For children experiencing unexplained behavioral problems, consider looking at the quality of sleep they’re getting, says Dr. Jefrey Start, who practices sleep medicine at Great Plains Health. Recently, the hospital has begun to offer pediatric sleep studies to help kids, especially since they don’t exhibit the same symptoms that an adult with sleep disorders might have.
“Kids react differently to having sleep deprivation — instead of like adults, where they go take a nap and are yawning, kids won’t do that,” Start said. “They get over-tired. Children’s brains, when they’re experiencing levels of under-stimulation, it’s like they create activity, because it’s the natural desire of a child’s brain to stay busy.”
This sort of behavior can look similar to attention deficit hyperactivity disorder, Start said, and while the stimulants prescribed for ADHD can cover up the symptom, the underlying problem will still exist, such as sleep apnea.
In addition to behavioral issues, breathing problems during sleep can cause children to be less alert, putting them at risk for falling and the lack of oxygen can cause damage to organs in the body.
“Somewhere between 1% and 5% of children ages 3 to 18 years old have significant breathing problems when they’re sleeping,” Start said.
Poor sleep can impact children into adulthood by shaping social behavior.
“In terms of classroom preparedness, being able to be organized, focused on the topics at hand in the classroom, being able to interact in a socially acceptable way, kids need to have their sleep,” Start said. “If they don’t (have enough sleep), they’re going to be more likely” to do things in class that provide stimulation, even if that impacts peers negatively.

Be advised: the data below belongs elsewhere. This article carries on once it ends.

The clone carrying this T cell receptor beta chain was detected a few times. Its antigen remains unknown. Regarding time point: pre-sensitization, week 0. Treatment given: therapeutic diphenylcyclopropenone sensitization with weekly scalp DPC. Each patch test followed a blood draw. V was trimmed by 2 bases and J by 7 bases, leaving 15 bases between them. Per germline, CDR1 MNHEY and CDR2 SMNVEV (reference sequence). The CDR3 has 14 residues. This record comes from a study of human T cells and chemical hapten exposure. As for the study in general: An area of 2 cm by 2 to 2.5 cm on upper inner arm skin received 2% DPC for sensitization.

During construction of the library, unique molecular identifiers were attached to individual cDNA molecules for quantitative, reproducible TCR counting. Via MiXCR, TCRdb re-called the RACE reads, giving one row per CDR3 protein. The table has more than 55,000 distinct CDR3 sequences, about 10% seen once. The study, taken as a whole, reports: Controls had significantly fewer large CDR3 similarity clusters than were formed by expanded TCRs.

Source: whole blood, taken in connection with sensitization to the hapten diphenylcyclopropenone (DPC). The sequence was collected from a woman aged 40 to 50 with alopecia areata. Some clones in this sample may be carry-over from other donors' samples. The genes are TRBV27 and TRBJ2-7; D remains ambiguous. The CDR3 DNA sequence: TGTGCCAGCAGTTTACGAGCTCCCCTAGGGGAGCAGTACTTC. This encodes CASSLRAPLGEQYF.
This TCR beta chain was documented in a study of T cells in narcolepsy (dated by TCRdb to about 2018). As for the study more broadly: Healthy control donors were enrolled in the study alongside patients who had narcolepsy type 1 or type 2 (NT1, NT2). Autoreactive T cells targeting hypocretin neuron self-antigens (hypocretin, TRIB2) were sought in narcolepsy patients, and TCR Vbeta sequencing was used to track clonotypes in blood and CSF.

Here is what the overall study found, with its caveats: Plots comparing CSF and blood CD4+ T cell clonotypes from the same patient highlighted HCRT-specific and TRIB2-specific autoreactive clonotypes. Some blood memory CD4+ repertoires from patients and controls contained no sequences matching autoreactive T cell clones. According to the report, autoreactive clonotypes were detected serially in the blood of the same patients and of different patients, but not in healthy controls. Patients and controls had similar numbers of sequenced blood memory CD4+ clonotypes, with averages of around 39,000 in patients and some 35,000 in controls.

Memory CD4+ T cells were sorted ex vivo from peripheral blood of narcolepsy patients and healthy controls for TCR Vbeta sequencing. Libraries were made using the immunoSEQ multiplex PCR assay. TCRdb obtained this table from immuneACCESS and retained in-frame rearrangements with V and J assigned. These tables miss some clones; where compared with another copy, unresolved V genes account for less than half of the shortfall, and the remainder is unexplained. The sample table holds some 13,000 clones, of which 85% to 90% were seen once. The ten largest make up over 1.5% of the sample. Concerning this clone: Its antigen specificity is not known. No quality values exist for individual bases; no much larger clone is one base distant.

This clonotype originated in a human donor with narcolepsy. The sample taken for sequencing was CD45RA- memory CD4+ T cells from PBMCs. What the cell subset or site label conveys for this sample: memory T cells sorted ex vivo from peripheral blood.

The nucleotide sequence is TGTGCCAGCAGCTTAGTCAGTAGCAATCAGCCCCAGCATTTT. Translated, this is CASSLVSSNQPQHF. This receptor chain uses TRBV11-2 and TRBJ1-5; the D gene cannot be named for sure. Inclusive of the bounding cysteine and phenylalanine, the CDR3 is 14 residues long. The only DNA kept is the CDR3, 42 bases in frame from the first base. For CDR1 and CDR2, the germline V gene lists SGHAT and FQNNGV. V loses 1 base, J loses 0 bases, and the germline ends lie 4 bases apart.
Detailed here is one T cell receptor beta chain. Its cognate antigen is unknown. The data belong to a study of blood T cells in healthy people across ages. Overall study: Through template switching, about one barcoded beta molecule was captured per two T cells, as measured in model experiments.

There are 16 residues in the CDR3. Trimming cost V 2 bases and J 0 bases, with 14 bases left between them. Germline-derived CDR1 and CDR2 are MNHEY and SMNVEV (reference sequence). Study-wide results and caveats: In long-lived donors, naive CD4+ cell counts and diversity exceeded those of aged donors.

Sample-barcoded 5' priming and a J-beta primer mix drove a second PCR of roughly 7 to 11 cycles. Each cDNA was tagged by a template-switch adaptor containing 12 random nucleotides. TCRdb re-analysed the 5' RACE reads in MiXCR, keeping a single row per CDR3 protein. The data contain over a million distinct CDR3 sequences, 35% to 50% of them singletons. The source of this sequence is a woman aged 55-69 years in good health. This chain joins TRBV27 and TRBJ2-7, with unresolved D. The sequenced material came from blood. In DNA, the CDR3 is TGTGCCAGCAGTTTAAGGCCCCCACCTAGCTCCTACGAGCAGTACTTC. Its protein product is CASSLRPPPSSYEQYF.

However, sleep apnea isn’t the only sleep disorder than can affect children.
“The number one sleep disorder in children and adults is insomnia — three or more nights per week having trouble staying asleep or falling asleep, present for 3 months or longer,” Start said.
If a child is having sleep issues, Start recommends that parents consult their primary care physician first, who might be able to offer suggestions to help manage insomnia.
“Bring it up with the family doctor, if they can’t solve the problem or think there’s an additional element, they’ll refer them to me.”
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Digital editor for The North Platte Telegraph.